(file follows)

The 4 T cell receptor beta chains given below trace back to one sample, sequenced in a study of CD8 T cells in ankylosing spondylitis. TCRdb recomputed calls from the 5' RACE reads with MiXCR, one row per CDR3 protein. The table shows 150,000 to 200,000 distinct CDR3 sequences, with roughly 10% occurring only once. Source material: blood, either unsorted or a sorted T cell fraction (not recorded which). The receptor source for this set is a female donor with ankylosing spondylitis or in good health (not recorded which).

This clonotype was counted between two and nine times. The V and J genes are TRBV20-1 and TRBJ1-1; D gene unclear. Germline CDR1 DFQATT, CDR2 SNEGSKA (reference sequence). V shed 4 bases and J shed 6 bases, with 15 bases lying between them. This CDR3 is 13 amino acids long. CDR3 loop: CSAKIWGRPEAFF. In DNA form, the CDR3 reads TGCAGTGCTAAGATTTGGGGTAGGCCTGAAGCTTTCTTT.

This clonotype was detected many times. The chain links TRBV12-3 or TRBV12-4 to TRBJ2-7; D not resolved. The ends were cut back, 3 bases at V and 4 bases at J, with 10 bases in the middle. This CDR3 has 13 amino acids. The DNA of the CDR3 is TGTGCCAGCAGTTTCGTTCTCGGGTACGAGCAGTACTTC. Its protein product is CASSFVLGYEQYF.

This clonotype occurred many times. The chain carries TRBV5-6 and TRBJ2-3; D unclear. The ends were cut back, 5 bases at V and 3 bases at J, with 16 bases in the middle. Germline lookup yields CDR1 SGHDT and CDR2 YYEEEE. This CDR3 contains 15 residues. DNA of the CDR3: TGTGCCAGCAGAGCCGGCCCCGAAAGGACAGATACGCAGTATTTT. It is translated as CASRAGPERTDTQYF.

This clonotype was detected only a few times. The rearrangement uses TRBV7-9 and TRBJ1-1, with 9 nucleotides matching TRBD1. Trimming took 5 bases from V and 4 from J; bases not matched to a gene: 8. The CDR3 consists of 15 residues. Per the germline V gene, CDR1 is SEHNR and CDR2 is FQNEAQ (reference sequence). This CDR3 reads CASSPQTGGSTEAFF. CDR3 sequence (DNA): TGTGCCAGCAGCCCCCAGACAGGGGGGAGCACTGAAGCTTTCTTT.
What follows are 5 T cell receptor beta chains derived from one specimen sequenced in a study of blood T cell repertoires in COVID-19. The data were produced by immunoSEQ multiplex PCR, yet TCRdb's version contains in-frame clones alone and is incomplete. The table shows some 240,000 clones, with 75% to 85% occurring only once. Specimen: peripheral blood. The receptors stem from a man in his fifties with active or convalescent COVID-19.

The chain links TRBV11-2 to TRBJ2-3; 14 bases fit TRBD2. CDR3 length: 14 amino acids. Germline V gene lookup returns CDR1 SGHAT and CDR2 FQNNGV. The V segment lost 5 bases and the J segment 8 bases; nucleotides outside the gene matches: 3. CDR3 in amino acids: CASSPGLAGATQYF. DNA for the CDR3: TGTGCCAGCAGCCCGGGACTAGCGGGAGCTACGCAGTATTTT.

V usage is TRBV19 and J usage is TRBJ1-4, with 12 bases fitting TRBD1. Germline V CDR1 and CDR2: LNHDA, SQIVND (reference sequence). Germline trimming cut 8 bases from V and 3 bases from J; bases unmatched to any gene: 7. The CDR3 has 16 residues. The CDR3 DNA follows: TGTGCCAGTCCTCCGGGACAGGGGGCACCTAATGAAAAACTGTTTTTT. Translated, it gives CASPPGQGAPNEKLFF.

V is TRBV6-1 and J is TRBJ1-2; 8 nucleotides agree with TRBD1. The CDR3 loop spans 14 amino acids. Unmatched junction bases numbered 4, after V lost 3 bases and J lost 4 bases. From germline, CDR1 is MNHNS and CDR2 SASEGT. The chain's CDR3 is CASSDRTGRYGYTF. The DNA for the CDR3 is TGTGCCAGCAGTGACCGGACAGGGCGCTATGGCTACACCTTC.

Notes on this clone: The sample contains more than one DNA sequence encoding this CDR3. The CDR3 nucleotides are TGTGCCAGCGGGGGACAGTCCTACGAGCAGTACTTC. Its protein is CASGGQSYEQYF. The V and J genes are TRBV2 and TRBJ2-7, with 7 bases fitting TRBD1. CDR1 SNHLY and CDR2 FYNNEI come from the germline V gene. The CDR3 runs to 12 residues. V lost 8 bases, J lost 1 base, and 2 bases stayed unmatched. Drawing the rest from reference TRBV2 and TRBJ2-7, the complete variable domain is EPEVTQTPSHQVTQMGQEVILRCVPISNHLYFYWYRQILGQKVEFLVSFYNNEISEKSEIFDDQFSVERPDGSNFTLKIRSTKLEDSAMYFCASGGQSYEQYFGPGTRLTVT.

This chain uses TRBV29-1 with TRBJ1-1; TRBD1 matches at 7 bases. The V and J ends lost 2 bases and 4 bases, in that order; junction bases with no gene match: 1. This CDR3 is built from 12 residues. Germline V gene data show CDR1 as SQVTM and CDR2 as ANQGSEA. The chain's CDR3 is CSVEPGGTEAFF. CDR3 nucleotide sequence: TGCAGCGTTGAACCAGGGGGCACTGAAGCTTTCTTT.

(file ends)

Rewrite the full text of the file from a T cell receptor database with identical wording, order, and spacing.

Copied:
The 4 T cell receptor beta chains given below trace back to one sample, sequenced in a study of CD8 T cells in ankylosing spondylitis. TCRdb recomputed calls from the 5' RACE reads with MiXCR, one row per CDR3 protein. The table shows 150,000 to 200,000 distinct CDR3 sequences, with roughly 10% occurring only once. Source material: blood, either unsorted or a sorted T cell fraction (not recorded which). The receptor source for this set is a female donor with ankylosing spondylitis or in good health (not recorded which).

This clonotype was counted between two and nine times. The V and J genes are TRBV20-1 and TRBJ1-1; D gene unclear. Germline CDR1 DFQATT, CDR2 SNEGSKA (reference sequence). V shed 4 bases and J shed 6 bases, with 15 bases lying between them. This CDR3 is 13 amino acids long. CDR3 loop: CSAKIWGRPEAFF. In DNA form, the CDR3 reads TGCAGTGCTAAGATTTGGGGTAGGCCTGAAGCTTTCTTT.

This clonotype was detected many times. The chain links TRBV12-3 or TRBV12-4 to TRBJ2-7; D not resolved. The ends were cut back, 3 bases at V and 4 bases at J, with 10 bases in the middle. This CDR3 has 13 amino acids. The DNA of the CDR3 is TGTGCCAGCAGTTTCGTTCTCGGGTACGAGCAGTACTTC. Its protein product is CASSFVLGYEQYF.

This clonotype occurred many times. The chain carries TRBV5-6 and TRBJ2-3; D unclear. The ends were cut back, 5 bases at V and 3 bases at J, with 16 bases in the middle. Germline lookup yields CDR1 SGHDT and CDR2 YYEEEE. This CDR3 contains 15 residues. DNA of the CDR3: TGTGCCAGCAGAGCCGGCCCCGAAAGGACAGATACGCAGTATTTT. It is translated as CASRAGPERTDTQYF.

This clonotype was detected only a few times. The rearrangement uses TRBV7-9 and TRBJ1-1, with 9 nucleotides matching TRBD1. Trimming took 5 bases from V and 4 from J; bases not matched to a gene: 8. The CDR3 consists of 15 residues. Per the germline V gene, CDR1 is SEHNR and CDR2 is FQNEAQ (reference sequence). This CDR3 reads CASSPQTGGSTEAFF. CDR3 sequence (DNA): TGTGCCAGCAGCCCCCAGACAGGGGGGAGCACTGAAGCTTTCTTT.
What follows are 5 T cell receptor beta chains derived from one specimen sequenced in a study of blood T cell repertoires in COVID-19. The data were produced by immunoSEQ multiplex PCR, yet TCRdb's version contains in-frame clones alone and is incomplete. The table shows some 240,000 clones, with 75% to 85% occurring only once. Specimen: peripheral blood. The receptors stem from a man in his fifties with active or convalescent COVID-19.

The chain links TRBV11-2 to TRBJ2-3; 14 bases fit TRBD2. CDR3 length: 14 amino acids. Germline V gene lookup returns CDR1 SGHAT and CDR2 FQNNGV. The V segment lost 5 bases and the J segment 8 bases; nucleotides outside the gene matches: 3. CDR3 in amino acids: CASSPGLAGATQYF. DNA for the CDR3: TGTGCCAGCAGCCCGGGACTAGCGGGAGCTACGCAGTATTTT.

V usage is TRBV19 and J usage is TRBJ1-4, with 12 bases fitting TRBD1. Germline V CDR1 and CDR2: LNHDA, SQIVND (reference sequence). Germline trimming cut 8 bases from V and 3 bases from J; bases unmatched to any gene: 7. The CDR3 has 16 residues. The CDR3 DNA follows: TGTGCCAGTCCTCCGGGACAGGGGGCACCTAATGAAAAACTGTTTTTT. Translated, it gives CASPPGQGAPNEKLFF.

V is TRBV6-1 and J is TRBJ1-2; 8 nucleotides agree with TRBD1. The CDR3 loop spans 14 amino acids. Unmatched junction bases numbered 4, after V lost 3 bases and J lost 4 bases. From germline, CDR1 is MNHNS and CDR2 SASEGT. The chain's CDR3 is CASSDRTGRYGYTF. The DNA for the CDR3 is TGTGCCAGCAGTGACCGGACAGGGCGCTATGGCTACACCTTC.

Notes on this clone: The sample contains more than one DNA sequence encoding this CDR3. The CDR3 nucleotides are TGTGCCAGCGGGGGACAGTCCTACGAGCAGTACTTC. Its protein is CASGGQSYEQYF. The V and J genes are TRBV2 and TRBJ2-7, with 7 bases fitting TRBD1. CDR1 SNHLY and CDR2 FYNNEI come from the germline V gene. The CDR3 runs to 12 residues. V lost 8 bases, J lost 1 base, and 2 bases stayed unmatched. Drawing the rest from reference TRBV2 and TRBJ2-7, the complete variable domain is EPEVTQTPSHQVTQMGQEVILRCVPISNHLYFYWYRQILGQKVEFLVSFYNNEISEKSEIFDDQFSVERPDGSNFTLKIRSTKLEDSAMYFCASGGQSYEQYFGPGTRLTVT.

This chain uses TRBV29-1 with TRBJ1-1; TRBD1 matches at 7 bases. The V and J ends lost 2 bases and 4 bases, in that order; junction bases with no gene match: 1. This CDR3 is built from 12 residues. Germline V gene data show CDR1 as SQVTM and CDR2 as ANQGSEA. The chain's CDR3 is CSVEPGGTEAFF. CDR3 nucleotide sequence: TGCAGCGTTGAACCAGGGGGCACTGAAGCTTTCTTT.